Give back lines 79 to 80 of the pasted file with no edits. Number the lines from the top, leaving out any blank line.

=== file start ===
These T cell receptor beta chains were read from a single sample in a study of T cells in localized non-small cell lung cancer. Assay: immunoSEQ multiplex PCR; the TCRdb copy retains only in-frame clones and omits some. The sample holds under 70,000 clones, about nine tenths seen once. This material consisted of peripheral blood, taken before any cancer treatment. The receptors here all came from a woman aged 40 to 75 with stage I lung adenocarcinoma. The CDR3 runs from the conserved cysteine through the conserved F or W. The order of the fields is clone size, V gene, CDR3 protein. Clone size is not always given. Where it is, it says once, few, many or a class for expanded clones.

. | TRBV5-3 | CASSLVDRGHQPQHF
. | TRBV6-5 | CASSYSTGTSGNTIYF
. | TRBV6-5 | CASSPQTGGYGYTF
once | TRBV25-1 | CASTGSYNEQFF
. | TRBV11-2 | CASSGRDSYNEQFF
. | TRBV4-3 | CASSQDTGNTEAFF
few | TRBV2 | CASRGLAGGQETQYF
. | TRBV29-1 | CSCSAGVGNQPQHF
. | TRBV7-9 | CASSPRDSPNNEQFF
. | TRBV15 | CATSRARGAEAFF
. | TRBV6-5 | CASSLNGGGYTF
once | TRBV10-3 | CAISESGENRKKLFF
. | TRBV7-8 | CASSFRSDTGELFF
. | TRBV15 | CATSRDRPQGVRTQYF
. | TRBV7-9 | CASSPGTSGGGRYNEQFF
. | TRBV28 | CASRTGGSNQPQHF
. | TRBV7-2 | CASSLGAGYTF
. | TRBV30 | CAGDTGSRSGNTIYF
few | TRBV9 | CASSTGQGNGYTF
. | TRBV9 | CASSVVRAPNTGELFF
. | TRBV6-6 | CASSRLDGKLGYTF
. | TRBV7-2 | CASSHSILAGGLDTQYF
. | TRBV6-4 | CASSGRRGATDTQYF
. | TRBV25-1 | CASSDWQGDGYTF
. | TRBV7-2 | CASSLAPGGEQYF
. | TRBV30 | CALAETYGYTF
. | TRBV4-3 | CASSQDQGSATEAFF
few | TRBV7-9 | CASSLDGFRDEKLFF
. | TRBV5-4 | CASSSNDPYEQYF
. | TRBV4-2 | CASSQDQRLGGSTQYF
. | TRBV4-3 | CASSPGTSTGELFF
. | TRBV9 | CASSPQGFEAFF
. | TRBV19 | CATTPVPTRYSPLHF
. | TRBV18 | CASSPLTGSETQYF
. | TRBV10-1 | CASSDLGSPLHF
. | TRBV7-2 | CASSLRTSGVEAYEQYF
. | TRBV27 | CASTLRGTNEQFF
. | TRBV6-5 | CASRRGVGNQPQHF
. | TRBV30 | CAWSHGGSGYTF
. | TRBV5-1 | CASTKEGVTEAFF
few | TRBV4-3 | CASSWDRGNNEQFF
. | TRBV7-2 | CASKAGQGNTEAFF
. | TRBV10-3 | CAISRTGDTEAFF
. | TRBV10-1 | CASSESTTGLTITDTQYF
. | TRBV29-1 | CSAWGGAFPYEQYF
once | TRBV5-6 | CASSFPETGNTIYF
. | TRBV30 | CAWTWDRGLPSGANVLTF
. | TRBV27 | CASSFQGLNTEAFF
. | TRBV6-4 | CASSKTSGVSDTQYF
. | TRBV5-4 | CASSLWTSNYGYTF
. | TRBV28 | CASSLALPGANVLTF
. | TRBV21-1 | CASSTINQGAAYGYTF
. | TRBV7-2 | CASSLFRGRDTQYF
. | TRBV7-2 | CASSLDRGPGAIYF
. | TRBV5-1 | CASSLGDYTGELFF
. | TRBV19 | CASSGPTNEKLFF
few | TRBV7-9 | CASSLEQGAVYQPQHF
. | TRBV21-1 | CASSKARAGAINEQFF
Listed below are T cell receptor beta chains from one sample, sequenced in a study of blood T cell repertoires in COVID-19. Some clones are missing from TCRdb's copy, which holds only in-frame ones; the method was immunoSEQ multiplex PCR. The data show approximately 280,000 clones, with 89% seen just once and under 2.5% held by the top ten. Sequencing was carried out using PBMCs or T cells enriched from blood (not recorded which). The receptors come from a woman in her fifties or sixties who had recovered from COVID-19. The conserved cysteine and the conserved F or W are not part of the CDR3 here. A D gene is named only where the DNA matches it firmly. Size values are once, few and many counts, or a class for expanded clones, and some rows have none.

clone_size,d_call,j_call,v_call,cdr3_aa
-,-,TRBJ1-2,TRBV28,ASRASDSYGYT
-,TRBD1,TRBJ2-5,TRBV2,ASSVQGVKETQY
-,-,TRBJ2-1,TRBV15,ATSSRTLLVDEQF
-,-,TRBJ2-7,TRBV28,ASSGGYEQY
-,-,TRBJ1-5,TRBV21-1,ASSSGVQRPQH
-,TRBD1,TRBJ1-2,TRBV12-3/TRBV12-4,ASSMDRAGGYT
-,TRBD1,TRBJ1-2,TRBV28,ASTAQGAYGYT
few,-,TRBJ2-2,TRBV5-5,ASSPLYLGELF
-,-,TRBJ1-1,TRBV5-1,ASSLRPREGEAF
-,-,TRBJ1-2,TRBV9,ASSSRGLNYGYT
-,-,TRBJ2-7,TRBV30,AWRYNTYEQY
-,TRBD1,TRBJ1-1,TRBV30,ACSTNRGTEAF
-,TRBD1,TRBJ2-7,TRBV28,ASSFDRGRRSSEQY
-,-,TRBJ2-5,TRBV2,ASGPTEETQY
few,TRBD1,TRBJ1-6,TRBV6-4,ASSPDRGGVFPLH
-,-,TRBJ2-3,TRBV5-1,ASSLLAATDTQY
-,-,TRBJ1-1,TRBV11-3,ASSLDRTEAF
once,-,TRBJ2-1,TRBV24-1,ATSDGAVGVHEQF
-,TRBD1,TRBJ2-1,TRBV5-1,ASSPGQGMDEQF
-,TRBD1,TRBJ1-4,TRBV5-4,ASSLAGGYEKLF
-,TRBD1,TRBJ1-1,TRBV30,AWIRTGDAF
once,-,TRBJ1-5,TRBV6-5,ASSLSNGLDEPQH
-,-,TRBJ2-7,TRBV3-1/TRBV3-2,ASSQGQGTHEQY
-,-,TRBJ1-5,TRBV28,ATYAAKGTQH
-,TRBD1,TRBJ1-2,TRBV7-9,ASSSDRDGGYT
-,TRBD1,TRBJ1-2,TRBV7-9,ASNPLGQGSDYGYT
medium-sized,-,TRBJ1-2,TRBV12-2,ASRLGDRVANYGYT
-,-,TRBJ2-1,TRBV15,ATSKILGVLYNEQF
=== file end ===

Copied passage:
once,-,TRBJ2-1,TRBV24-1,ATSDGAVGVHEQF
-,TRBD1,TRBJ2-1,TRBV5-1,ASSPGQGMDEQF